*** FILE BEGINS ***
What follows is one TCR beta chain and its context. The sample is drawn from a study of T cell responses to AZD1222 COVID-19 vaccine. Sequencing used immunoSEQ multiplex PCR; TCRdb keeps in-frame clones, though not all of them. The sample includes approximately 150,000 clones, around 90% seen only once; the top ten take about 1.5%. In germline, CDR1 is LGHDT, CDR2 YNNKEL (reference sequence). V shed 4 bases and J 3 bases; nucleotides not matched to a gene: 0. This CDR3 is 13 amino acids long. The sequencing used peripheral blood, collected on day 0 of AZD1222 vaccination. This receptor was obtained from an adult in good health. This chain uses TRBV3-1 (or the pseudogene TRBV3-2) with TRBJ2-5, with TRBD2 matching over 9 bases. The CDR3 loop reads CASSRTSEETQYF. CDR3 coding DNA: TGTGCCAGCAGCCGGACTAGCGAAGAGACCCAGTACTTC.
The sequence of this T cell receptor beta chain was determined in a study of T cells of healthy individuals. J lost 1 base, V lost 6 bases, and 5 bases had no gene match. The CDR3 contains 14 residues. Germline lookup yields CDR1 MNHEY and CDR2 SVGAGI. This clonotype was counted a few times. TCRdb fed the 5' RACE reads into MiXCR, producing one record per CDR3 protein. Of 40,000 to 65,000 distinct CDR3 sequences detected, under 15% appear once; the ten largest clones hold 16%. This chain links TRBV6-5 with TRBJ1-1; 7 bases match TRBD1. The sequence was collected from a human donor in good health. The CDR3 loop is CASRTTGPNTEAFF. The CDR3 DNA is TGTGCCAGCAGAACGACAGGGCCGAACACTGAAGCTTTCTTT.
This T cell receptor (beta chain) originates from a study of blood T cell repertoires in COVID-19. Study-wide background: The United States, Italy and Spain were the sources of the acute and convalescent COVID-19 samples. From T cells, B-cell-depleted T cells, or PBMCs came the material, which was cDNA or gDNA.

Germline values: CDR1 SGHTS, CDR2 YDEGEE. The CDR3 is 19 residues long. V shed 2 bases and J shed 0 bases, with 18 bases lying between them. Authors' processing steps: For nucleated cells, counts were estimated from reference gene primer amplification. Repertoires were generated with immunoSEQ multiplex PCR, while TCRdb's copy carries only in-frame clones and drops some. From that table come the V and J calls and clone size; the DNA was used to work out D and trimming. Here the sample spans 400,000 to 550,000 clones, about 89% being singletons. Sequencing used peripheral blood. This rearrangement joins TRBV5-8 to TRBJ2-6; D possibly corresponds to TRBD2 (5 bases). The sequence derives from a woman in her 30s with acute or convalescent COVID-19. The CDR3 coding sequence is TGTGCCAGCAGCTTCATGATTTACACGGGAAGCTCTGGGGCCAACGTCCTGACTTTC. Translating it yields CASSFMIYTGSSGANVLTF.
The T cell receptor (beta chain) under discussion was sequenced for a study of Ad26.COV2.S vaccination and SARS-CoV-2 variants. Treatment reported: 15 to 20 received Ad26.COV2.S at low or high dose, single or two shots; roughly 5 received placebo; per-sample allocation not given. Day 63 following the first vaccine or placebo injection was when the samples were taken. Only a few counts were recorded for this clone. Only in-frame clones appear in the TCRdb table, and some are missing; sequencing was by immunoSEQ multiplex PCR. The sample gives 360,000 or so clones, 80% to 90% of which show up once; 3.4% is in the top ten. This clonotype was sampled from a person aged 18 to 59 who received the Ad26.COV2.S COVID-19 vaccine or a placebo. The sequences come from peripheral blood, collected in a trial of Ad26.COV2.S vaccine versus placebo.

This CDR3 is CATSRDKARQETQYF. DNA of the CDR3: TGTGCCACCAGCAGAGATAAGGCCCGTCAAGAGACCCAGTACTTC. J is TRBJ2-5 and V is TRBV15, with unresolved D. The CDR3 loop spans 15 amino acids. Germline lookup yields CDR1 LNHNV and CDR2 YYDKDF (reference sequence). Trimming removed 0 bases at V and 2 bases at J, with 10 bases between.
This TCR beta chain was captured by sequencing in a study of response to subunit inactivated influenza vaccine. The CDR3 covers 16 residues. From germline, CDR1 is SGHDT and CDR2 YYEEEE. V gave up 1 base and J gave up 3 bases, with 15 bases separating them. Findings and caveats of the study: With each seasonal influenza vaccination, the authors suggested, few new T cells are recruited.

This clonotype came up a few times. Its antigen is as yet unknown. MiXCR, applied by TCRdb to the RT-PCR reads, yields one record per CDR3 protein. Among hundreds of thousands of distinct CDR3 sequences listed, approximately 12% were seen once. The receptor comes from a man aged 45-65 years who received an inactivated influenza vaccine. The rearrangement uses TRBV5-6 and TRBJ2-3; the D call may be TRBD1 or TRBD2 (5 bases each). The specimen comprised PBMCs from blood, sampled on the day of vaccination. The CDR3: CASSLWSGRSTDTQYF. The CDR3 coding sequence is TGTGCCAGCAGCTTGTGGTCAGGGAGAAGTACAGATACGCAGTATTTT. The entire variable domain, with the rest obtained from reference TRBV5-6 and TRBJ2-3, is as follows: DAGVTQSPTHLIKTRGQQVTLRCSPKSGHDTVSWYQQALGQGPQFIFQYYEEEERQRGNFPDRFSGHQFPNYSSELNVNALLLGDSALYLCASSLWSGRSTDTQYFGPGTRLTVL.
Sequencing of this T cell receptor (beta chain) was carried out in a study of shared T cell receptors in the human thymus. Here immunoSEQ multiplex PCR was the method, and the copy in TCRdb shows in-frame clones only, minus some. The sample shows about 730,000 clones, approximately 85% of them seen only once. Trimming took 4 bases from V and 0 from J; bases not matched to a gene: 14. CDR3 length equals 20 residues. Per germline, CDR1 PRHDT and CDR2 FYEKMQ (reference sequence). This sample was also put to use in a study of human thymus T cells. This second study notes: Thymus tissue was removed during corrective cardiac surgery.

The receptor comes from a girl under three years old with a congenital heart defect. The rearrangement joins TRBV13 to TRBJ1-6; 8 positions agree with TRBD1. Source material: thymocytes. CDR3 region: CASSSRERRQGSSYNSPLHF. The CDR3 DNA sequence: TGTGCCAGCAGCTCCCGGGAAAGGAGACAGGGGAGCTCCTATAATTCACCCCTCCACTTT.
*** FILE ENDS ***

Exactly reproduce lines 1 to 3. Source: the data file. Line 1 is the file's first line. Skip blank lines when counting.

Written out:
What follows is one TCR beta chain and its context. The sample is drawn from a study of T cell responses to AZD1222 COVID-19 vaccine. Sequencing used immunoSEQ multiplex PCR; TCRdb keeps in-frame clones, though not all of them. The sample includes approximately 150,000 clones, around 90% seen only once; the top ten take about 1.5%. In germline, CDR1 is LGHDT, CDR2 YNNKEL (reference sequence). V shed 4 bases and J 3 bases; nucleotides not matched to a gene: 0. This CDR3 is 13 amino acids long. The sequencing used peripheral blood, collected on day 0 of AZD1222 vaccination. This receptor was obtained from an adult in good health. This chain uses TRBV3-1 (or the pseudogene TRBV3-2) with TRBJ2-5, with TRBD2 matching over 9 bases. The CDR3 loop reads CASSRTSEETQYF. CDR3 coding DNA: TGTGCCAGCAGCCGGACTAGCGAAGAGACCCAGTACTTC.
The sequence of this T cell receptor beta chain was determined in a study of T cells of healthy individuals. J lost 1 base, V lost 6 bases, and 5 bases had no gene match. The CDR3 contains 14 residues. Germline lookup yields CDR1 MNHEY and CDR2 SVGAGI. This clonotype was counted a few times. TCRdb fed the 5' RACE reads into MiXCR, producing one record per CDR3 protein. Of 40,000 to 65,000 distinct CDR3 sequences detected, under 15% appear once; the ten largest clones hold 16%. This chain links TRBV6-5 with TRBJ1-1; 7 bases match TRBD1. The sequence was collected from a human donor in good health. The CDR3 loop is CASRTTGPNTEAFF. The CDR3 DNA is TGTGCCAGCAGAACGACAGGGCCGAACACTGAAGCTTTCTTT.
This T cell receptor (beta chain) originates from a study of blood T cell repertoires in COVID-19. Study-wide background: The United States, Italy and Spain were the sources of the acute and convalescent COVID-19 samples. From T cells, B-cell-depleted T cells, or PBMCs came the material, which was cDNA or gDNA.